If so, why is this a problem? Why was this doctor so offended? Presumably he views his opinions as above reproach and incorruptible, so why would he not share his honest opinions in such an article? Would he prefer that a physician with more corruptible morals do the writing?

Isn't it just POSSIBLE that the editor finds merit in such an article (which I think was a review) and wants a well-written article?

In case you're unaware, it takes an immense amount of work to make readable the average text from a non-writer, especially academics. In my experience, it's the toughest editing I've ever done!

I doubt these journal staffs have the editor hours -- not to mention the subject-specific expertise -- to do such a careful edit.

My point is, such issues are not always black and white.

A professional editor for 30 years, I've received NO pharma funding whatsover.

Gina Pera said...

Your suggestion reasonable to me, Michael;

A better way to reach an ethical approach is to ask the prospective author to collect references, highlight the main points, provide his or her own talking points, provide slides from presentations, and then have the writer write. Such an approach to an author-writer relationship could be part of a writer’s standard operating procedure (SOP), as discussed by Karen Woolley in her article, “Goodbye ghostwriters! How to work ethically and efficiently with professional medical writers. Chest 2006;130:921-923 (available at _www.chestjournal.org/content/130/3/921.full.html_):

Gina Pera said...

Ah, and there's the rub, Anonymous:

"I doubt this practice can ever be completely shut down because it relies for its success on physician's egos"

As usual, it comes back to the physicians' egos. Now we're talking the root of most of the problems in the psychiatry field.

Michael S. Altus, PhD, ELS said...

Dr. Carlat and other prescribers of antidepressants:

I bring to your attention a concern about the lack of effectiveness of generic bupropion.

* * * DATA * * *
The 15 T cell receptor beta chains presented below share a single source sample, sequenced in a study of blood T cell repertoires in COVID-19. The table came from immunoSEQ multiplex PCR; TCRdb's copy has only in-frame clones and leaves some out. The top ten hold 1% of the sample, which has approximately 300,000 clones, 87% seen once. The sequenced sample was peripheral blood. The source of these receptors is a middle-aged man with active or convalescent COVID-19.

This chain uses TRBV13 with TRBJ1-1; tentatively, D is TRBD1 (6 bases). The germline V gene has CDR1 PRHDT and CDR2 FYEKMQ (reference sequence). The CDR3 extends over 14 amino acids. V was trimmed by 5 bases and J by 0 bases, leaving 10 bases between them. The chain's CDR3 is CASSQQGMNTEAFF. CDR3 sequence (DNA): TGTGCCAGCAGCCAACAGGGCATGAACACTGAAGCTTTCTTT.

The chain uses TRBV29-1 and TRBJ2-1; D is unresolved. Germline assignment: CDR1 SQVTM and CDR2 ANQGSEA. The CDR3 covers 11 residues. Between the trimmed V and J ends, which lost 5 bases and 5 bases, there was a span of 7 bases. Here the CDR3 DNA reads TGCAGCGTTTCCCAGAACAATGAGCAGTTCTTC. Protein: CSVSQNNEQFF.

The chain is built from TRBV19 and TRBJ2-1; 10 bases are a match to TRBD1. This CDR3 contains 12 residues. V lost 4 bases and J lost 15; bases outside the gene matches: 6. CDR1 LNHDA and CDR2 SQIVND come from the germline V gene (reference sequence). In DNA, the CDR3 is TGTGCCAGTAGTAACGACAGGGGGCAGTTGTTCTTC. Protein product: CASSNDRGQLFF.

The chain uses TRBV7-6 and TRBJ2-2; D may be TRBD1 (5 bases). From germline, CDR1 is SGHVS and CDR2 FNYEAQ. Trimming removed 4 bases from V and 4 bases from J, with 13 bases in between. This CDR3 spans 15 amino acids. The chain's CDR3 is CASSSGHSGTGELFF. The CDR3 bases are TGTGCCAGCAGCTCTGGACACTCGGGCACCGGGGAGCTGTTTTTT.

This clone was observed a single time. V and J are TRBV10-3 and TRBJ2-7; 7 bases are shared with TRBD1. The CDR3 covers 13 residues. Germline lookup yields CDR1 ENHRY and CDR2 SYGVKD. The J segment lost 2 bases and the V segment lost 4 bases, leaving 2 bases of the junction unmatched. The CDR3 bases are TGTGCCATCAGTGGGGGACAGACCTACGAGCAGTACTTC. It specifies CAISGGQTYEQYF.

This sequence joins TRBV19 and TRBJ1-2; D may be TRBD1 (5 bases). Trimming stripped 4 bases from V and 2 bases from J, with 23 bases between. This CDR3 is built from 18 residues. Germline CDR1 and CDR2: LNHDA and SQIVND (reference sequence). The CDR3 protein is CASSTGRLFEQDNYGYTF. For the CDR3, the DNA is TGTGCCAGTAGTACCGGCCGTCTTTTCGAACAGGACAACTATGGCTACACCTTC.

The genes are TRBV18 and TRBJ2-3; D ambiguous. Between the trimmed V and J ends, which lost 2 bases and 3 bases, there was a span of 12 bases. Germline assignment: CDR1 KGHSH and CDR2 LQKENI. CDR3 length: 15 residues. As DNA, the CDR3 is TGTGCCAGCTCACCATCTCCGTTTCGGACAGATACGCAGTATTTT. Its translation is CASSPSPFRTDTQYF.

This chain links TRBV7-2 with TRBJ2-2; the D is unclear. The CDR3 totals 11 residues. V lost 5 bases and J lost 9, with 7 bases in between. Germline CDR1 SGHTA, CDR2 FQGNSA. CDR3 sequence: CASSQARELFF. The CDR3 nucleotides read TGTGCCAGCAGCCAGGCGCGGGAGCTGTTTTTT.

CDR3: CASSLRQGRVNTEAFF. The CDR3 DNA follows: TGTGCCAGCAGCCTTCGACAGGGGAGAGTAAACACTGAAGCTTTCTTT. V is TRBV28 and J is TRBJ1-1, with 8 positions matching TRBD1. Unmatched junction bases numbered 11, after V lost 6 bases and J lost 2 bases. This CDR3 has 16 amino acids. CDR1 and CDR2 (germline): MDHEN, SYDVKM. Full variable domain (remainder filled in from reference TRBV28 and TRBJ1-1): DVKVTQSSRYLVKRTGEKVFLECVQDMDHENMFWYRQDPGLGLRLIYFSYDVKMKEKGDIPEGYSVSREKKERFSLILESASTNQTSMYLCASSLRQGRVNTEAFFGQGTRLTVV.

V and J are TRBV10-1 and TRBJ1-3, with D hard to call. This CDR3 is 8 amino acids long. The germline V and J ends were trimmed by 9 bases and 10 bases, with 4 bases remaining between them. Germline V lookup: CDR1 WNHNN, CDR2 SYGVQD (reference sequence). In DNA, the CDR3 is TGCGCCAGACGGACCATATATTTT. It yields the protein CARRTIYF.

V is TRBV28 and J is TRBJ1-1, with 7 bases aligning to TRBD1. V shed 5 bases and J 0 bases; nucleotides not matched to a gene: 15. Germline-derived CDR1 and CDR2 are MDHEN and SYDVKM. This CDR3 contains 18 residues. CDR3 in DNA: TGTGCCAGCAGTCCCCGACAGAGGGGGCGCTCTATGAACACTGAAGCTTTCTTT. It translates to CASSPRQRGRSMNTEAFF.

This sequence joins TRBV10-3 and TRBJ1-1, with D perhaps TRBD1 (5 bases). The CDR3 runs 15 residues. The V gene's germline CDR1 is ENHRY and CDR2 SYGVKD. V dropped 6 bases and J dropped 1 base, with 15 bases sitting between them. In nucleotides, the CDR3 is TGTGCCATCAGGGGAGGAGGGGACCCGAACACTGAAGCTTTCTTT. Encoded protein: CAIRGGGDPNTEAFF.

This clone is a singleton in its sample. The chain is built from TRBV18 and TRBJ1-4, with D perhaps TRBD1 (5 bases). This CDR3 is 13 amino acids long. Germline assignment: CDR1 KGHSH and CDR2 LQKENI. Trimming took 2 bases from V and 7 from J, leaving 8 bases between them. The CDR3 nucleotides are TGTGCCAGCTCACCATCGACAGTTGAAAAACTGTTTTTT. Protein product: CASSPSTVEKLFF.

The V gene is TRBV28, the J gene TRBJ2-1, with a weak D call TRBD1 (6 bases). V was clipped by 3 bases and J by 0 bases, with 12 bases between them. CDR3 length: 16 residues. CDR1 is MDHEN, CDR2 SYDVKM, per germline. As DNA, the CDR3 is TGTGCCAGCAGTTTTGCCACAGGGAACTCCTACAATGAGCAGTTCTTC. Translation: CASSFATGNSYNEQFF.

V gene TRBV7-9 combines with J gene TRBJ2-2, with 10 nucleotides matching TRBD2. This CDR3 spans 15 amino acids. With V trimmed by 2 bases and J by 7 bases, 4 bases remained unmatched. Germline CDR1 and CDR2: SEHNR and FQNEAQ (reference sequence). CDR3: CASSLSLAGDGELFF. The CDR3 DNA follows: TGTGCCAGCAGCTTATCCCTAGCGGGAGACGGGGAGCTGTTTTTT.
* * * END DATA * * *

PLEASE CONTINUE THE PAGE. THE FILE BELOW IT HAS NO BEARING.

An acquaintance of mine is patient who has done well on Wellbutrin (branded buproprion) but not on the generic. (S)he adds that (s)he is aware of a number of other patients who also did well on Wellbutrin, switched to generic and deteriorate, and then switched back to Wellbutrin and did well.

The concern is from the concern about the usefulness of Aplenzin that Dr. Carlat raised and from the concern about authorship ethics that I raised.

Anonymous said...

"Health care reform will be the final nail in the coffin of burying psychiatry, mark my words."

Exactly, all anyone really needs is therapy first.

Interesting discussion here!

Carolyn Thomas said...

Thanks so much for sharing an "invitation" that few of us would get a chance to read.

I'm not a physician - just a heart attack survivor who now takes a fistfull of cardiac meds every day, and who has become increasingly alarmed since realizing that I have no clue which of my meds were prescribed to me based on these tainted journal articles or flawed research bought and paid for by Big Pharma - AND NEITHER DO MY DOCTORS.

Dr. Carlat, you have hit the nail on the head with your comments about how much academics are paid by drugmakers to lend their names to ghostwritten pieces.

The real value is worth far more than cash. In academia, where 'publish or perish' is the law, a nice fat list of journal publications on your CV affects tenure, promotion and grant applications. And really, who has the time to write your own scientific papers to submit to medical journals?

Secondly, to Gina Pera: you are missing the point here when you write, correctly: "It is NOT unusual for academics to need help in formulating their thoughts and writing a cogent article". Maybe so, but this is not EDITING assistance we're talking about here. Physicians read and trust medical journals, and several studies have shown that prescribing habits are influenced and changed by what docs read.

Journalist Stuart Laidlaw of the Toronto Star explained this in his medical ethics column of August 31,2009 called, ”Ghostwriting: What’s The Harm?”:

“No reporter would discount the role of a good editor. Any story that appears in a newspaper has been edited two or three or more times before it appears in print. This is not ghostwriting. Ghostwriting happens when an anonymous writer prepares an article that is edited by a respected researcher in the field. The editor’s name then appears on the paper as author. No newspaper I know assigns bylines that way.”

More at: "Partners in Slime: Why You Should Be Alarmed by Medical Ghostwriting" http://www.ethicalnag.org/2009/09/05/partners-in-slime/